Alistair McClymont

“It has become clear to me that my practice is closely entangled with the methodology of scientists. I see a close link with the way artists and scientists view the world, the process of engagement and discovery that drives their work. It is important to me to continue to seek out and talk to scientific institutions and scientists themselves to drive my own personal investigation into phenomena that has become a key part of my practice.”


‘The Limitations of Logic and the Absence of Absolute Certainty’ (2008)

During an Artist Talk with Alistair McClymont, he discussed that stereotypically artists become inspired by and look into science from the periphery. Generally, people treat subjects prejudicially, where they are only seen to have one definition – not allowing an integration between different disciplines. His practice reveals processes through collaborating with scientists, fusing knowledge and its tangibility, with an aim to reproduce and reflect his feeling of the sublime onto the viewer.



Suzanne Anker – Interview with CLOT Magazine

‘Art is involved in social critique, and can employ a hyperbole to augment a visual argument, bringing to the fore how science is received by the lay community. It can be a vehicle for understanding scientific issues as well as a challenge to what the culture at large understands about genetic engineering, synthetic biology, and transgenics to name a few current practices.  To make an image, fabricate an object or formulate an idea aids to understanding complex speculations and processes.’


Lizzie Crouch – Interview with a Scientist

‘It’s very important that scientists work with artists in my opinion, because science produces facts that go to the head. Art produces beautiful things that mainly go to the heart. And if you want to influence people, you can influence the head but if you want them to act you really have to go through the heart. What people care about is what they look after, so [scientists] teaming up with artists helps [them] get the science across to a much wider audience.’


Different Perpective of the Wellcome Collection, Making Nature: How we see animals

This exhibition, held at the Wellcome collection, explores our relationship with nature; what we think, feel and value about other species and the consequences this has for the world around us.

It brings together over 100 fascinating objects from literature, film, taxidermy, and photography to reveal the hierarchies in our view of the natural world and consider how these influence our actions, or inactions, towards the planet.

The exhibition exposes humans to creating and forcing a ‘natural order’ onto the planet which has consequently disrupted the biodiversity of the earth. This imposed hierarchy is echoed through the arrangement of the pieces. “The Linnaean classification system is a human construct imposed on the natural world. Still in use today, this system affects the value we place on particular animals…’. ‘Other ways of organising nature have been proposed by artists, writers and scientists. Their works challenge the fixed position of each species in the “great chain of being” and expose its arbitrary divisions.” It reveals an urge to master the ‘order’ of nature and in some way make sense of it.  – The Guardian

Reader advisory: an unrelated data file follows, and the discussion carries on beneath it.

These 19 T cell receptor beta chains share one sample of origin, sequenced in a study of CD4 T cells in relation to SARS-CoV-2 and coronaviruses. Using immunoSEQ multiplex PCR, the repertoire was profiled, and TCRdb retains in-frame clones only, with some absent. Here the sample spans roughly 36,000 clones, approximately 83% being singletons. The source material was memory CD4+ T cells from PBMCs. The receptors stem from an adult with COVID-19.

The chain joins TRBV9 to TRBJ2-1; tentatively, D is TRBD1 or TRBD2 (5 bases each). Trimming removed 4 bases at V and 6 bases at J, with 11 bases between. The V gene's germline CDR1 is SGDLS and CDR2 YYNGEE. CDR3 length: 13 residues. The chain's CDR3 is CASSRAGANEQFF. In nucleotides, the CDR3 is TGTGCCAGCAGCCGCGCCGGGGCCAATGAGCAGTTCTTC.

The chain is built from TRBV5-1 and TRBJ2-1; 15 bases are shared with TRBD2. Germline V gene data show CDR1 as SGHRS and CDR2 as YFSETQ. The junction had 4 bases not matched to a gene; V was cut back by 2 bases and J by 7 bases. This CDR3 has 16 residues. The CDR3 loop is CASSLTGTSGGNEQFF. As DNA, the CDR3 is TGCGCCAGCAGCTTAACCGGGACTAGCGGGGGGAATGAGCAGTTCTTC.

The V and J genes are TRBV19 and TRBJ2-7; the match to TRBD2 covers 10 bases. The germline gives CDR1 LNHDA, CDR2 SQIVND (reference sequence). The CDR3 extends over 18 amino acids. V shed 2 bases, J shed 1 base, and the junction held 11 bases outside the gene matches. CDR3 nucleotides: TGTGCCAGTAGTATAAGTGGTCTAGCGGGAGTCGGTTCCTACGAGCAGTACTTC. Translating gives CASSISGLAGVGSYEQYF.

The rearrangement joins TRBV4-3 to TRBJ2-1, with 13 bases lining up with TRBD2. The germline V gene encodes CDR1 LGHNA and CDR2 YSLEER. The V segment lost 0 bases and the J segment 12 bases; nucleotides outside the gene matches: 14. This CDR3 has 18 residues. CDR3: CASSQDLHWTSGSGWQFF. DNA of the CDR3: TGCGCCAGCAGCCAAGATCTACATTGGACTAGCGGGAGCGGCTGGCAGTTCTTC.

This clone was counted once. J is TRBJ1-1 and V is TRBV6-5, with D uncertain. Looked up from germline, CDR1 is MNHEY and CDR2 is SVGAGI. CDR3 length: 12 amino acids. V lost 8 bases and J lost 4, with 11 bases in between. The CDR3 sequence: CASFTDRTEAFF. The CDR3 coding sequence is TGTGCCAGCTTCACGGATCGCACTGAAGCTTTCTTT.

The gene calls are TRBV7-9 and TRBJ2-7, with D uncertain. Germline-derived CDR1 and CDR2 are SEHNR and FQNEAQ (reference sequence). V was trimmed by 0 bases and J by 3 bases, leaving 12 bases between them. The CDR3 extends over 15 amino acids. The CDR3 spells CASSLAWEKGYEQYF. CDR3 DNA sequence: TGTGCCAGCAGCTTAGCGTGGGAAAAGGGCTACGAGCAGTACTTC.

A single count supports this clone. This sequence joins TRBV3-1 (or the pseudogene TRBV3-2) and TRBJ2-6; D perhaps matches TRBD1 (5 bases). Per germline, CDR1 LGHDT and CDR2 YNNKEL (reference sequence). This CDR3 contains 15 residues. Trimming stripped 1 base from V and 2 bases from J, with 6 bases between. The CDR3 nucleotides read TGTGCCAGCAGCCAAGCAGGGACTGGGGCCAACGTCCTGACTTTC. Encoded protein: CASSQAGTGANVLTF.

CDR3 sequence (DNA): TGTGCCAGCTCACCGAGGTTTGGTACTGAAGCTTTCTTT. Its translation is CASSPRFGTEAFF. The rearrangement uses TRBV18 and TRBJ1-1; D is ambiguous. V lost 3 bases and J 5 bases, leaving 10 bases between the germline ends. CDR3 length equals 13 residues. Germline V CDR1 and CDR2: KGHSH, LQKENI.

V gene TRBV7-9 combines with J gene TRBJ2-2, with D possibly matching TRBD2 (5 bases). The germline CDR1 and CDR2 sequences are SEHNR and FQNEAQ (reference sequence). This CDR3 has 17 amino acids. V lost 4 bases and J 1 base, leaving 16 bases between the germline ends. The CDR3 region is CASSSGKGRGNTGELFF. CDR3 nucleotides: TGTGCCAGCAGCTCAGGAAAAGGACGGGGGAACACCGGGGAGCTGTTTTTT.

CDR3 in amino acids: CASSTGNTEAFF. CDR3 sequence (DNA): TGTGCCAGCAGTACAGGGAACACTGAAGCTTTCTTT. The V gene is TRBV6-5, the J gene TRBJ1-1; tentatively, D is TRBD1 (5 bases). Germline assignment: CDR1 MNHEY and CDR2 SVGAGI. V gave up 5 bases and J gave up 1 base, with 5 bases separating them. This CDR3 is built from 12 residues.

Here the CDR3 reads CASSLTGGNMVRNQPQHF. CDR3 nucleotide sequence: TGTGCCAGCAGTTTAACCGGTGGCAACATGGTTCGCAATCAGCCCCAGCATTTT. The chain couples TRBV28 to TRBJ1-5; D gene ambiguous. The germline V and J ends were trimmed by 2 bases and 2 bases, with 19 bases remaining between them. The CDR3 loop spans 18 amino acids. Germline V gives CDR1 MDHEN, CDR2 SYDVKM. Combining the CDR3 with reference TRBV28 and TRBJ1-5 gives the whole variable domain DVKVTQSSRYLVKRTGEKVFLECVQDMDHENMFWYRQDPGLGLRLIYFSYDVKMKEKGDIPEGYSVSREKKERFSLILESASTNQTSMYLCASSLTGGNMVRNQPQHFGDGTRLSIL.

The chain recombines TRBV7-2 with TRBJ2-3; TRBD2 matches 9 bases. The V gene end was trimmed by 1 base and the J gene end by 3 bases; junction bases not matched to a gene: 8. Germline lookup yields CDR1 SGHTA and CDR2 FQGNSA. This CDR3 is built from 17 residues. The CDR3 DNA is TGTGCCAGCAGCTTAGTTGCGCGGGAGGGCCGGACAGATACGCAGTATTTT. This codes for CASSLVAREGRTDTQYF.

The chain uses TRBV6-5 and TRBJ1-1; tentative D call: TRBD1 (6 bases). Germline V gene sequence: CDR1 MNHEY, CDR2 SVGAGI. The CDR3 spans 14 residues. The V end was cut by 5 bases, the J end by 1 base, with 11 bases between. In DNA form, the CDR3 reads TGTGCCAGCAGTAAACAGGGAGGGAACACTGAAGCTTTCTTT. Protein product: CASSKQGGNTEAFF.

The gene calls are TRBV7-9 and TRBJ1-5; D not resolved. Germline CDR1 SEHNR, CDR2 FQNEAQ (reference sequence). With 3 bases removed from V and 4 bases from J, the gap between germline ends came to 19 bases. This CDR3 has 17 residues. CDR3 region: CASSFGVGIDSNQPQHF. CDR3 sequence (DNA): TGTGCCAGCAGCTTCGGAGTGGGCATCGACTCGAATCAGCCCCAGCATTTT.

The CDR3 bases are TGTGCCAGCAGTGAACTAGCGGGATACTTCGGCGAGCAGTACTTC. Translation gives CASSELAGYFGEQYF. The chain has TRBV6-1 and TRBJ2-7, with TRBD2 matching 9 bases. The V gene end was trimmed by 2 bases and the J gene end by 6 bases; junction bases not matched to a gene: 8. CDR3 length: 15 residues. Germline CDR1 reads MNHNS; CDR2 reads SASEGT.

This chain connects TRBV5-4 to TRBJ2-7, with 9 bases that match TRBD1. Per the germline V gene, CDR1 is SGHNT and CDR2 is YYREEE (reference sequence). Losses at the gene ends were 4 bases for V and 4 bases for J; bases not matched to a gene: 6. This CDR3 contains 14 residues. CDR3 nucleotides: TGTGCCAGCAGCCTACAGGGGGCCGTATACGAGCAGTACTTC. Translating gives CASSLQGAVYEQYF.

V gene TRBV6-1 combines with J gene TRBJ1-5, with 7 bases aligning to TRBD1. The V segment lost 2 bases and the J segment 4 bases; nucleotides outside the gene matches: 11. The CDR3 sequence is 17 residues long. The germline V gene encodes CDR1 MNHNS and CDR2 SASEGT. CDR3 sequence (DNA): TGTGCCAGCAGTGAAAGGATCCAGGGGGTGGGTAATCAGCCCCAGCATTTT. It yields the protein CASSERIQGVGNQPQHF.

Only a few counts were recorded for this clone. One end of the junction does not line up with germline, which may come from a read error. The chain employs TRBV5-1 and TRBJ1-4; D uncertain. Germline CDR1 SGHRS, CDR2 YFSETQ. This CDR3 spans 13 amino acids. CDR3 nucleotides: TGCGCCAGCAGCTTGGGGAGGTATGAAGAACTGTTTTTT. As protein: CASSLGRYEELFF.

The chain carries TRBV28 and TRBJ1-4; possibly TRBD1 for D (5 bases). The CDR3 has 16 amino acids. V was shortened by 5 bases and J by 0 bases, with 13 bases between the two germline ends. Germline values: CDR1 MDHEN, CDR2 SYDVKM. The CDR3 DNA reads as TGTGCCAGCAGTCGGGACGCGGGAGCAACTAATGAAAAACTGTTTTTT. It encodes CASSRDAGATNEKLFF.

The exhibition highlights the idea that human beings are not visible in places such as the Natural History Museum when we actually had a very large impact on the species featured and therefore want to show how destructive we are to the world. “If we edit ourselves out of these collections we’re also editing out our influence and our impact,” says Richard Pell, curator of postnatural organisms at the Centre for Postnatural History in Pittsburg, Pennsylvania. Humans have manipulated and altered the genetics of dogs, cats, rats and mice for years and are finally being uncovered through this collection.

“We have a collection of genetically modified mice, for example. One of them was altered to be obese, one was altered to be bald, we have a rat that was altered to be alcoholic. These are all very culturally-specific concerns.” The fact we’re changing the world around us is an essential part of post-natural history. But, Pell admits, it’s also quite visually dull. “We don’t dress them up, we don’t put a lot of spectacle around them. But we do try to tell meaningful stories,” he says.

At first, I was shocked and horrified at the image of seeing a dead fox curled up under a display, and being face to face with a beheaded animal. Looking back, it still disgusts me which was probably the curators intent, they wanted to show the viewers how horrific and cruel our relationship really is with animals. As a vegan I do not agree with the statement of ‘natural order’ and ‘food pyramid’, I believe that we are an ecosystem that feeds off each other; we need one another to survive, to keep the planet moving. Forcing the idea of hierarchy upon us gives humans an excuse to use animals at our disposal. This is not a relationship with animals, but exploitation. This theme challenges adds another dimension to the topic of natural history.

“It’s another way of encouraging us to take a step back and to think about what we see. Not to take things at face value,” says Honor Beddard, curator of Making Nature, who worked with Pell on sourcing new objects for the London exhibition. “We have a very contradictory relationship with other animals. We get up in the morning, we have our scrambled eggs, we put on our leather jacket, we take our dog for a walk. It’s all quite intermixed and fraught.”

We live in a world of speciesism; we love one animal yet kill and consume another.


The Guardian

Wellcome collection